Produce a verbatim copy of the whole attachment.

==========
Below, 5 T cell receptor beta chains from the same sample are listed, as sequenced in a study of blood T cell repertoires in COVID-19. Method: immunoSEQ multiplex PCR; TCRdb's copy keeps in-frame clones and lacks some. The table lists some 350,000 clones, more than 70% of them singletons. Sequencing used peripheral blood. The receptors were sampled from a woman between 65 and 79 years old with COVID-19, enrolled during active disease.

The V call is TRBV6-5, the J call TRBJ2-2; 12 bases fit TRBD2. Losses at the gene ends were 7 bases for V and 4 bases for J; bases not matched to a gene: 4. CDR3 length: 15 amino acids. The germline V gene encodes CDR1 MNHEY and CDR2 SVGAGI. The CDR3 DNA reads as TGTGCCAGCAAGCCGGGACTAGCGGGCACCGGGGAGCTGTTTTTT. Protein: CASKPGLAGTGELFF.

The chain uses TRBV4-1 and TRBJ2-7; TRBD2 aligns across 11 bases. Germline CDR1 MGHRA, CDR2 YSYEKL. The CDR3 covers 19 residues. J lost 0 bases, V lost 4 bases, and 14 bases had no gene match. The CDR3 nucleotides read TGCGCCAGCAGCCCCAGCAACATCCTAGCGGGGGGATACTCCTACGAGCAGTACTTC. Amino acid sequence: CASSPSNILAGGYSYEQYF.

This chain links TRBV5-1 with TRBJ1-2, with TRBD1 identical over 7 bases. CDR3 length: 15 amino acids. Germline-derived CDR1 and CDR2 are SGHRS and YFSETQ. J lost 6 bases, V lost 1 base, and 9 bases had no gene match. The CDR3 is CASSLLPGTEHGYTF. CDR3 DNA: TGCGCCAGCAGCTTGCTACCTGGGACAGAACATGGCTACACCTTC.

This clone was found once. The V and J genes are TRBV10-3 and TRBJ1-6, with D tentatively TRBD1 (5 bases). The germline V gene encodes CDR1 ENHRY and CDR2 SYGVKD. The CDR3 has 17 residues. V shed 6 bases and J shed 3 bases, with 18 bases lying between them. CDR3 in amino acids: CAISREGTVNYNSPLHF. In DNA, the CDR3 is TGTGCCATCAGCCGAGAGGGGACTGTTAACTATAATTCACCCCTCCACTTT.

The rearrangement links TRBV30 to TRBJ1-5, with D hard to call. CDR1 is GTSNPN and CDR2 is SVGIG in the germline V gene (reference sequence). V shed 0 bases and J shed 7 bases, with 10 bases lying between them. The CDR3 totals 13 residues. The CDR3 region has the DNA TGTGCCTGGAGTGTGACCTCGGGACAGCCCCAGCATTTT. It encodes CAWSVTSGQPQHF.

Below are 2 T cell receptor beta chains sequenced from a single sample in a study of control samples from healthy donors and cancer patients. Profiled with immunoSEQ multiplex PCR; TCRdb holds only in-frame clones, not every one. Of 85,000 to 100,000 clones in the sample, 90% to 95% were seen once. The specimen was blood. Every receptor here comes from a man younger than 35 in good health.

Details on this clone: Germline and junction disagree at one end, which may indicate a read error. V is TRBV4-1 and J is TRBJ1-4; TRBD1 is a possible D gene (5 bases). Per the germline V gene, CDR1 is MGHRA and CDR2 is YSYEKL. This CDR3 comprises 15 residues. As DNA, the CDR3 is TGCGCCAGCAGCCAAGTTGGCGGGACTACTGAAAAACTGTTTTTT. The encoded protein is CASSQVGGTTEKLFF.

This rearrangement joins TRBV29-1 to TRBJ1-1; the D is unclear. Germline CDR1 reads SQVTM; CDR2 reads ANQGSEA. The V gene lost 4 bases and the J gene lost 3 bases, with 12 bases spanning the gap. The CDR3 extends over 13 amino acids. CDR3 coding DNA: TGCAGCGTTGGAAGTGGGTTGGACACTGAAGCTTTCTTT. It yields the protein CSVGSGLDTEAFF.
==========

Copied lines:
Below, 5 T cell receptor beta chains from the same sample are listed, as sequenced in a study of blood T cell repertoires in COVID-19. Method: immunoSEQ multiplex PCR; TCRdb's copy keeps in-frame clones and lacks some. The table lists some 350,000 clones, more than 70% of them singletons. Sequencing used peripheral blood. The receptors were sampled from a woman between 65 and 79 years old with COVID-19, enrolled during active disease.

The V call is TRBV6-5, the J call TRBJ2-2; 12 bases fit TRBD2. Losses at the gene ends were 7 bases for V and 4 bases for J; bases not matched to a gene: 4. CDR3 length: 15 amino acids. The germline V gene encodes CDR1 MNHEY and CDR2 SVGAGI. The CDR3 DNA reads as TGTGCCAGCAAGCCGGGACTAGCGGGCACCGGGGAGCTGTTTTTT. Protein: CASKPGLAGTGELFF.

The chain uses TRBV4-1 and TRBJ2-7; TRBD2 aligns across 11 bases. Germline CDR1 MGHRA, CDR2 YSYEKL. The CDR3 covers 19 residues. J lost 0 bases, V lost 4 bases, and 14 bases had no gene match. The CDR3 nucleotides read TGCGCCAGCAGCCCCAGCAACATCCTAGCGGGGGGATACTCCTACGAGCAGTACTTC. Amino acid sequence: CASSPSNILAGGYSYEQYF.

This chain links TRBV5-1 with TRBJ1-2, with TRBD1 identical over 7 bases. CDR3 length: 15 amino acids. Germline-derived CDR1 and CDR2 are SGHRS and YFSETQ. J lost 6 bases, V lost 1 base, and 9 bases had no gene match. The CDR3 is CASSLLPGTEHGYTF. CDR3 DNA: TGCGCCAGCAGCTTGCTACCTGGGACAGAACATGGCTACACCTTC.

This clone was found once. The V and J genes are TRBV10-3 and TRBJ1-6, with D tentatively TRBD1 (5 bases). The germline V gene encodes CDR1 ENHRY and CDR2 SYGVKD. The CDR3 has 17 residues. V shed 6 bases and J shed 3 bases, with 18 bases lying between them. CDR3 in amino acids: CAISREGTVNYNSPLHF. In DNA, the CDR3 is TGTGCCATCAGCCGAGAGGGGACTGTTAACTATAATTCACCCCTCCACTTT.

The rearrangement links TRBV30 to TRBJ1-5, with D hard to call. CDR1 is GTSNPN and CDR2 is SVGIG in the germline V gene (reference sequence). V shed 0 bases and J shed 7 bases, with 10 bases lying between them. The CDR3 totals 13 residues. The CDR3 region has the DNA TGTGCCTGGAGTGTGACCTCGGGACAGCCCCAGCATTTT. It encodes CAWSVTSGQPQHF.

Below are 2 T cell receptor beta chains sequenced from a single sample in a study of control samples from healthy donors and cancer patients. Profiled with immunoSEQ multiplex PCR; TCRdb holds only in-frame clones, not every one. Of 85,000 to 100,000 clones in the sample, 90% to 95% were seen once. The specimen was blood. Every receptor here comes from a man younger than 35 in good health.

Details on this clone: Germline and junction disagree at one end, which may indicate a read error. V is TRBV4-1 and J is TRBJ1-4; TRBD1 is a possible D gene (5 bases). Per the germline V gene, CDR1 is MGHRA and CDR2 is YSYEKL. This CDR3 comprises 15 residues. As DNA, the CDR3 is TGCGCCAGCAGCCAAGTTGGCGGGACTACTGAAAAACTGTTTTTT. The encoded protein is CASSQVGGTTEKLFF.

This rearrangement joins TRBV29-1 to TRBJ1-1; the D is unclear. Germline CDR1 reads SQVTM; CDR2 reads ANQGSEA. The V gene lost 4 bases and the J gene lost 3 bases, with 12 bases spanning the gap. The CDR3 extends over 13 amino acids. CDR3 coding DNA: TGCAGCGTTGGAAGTGGGTTGGACACTGAAGCTTTCTTT. It yields the protein CSVGSGLDTEAFF.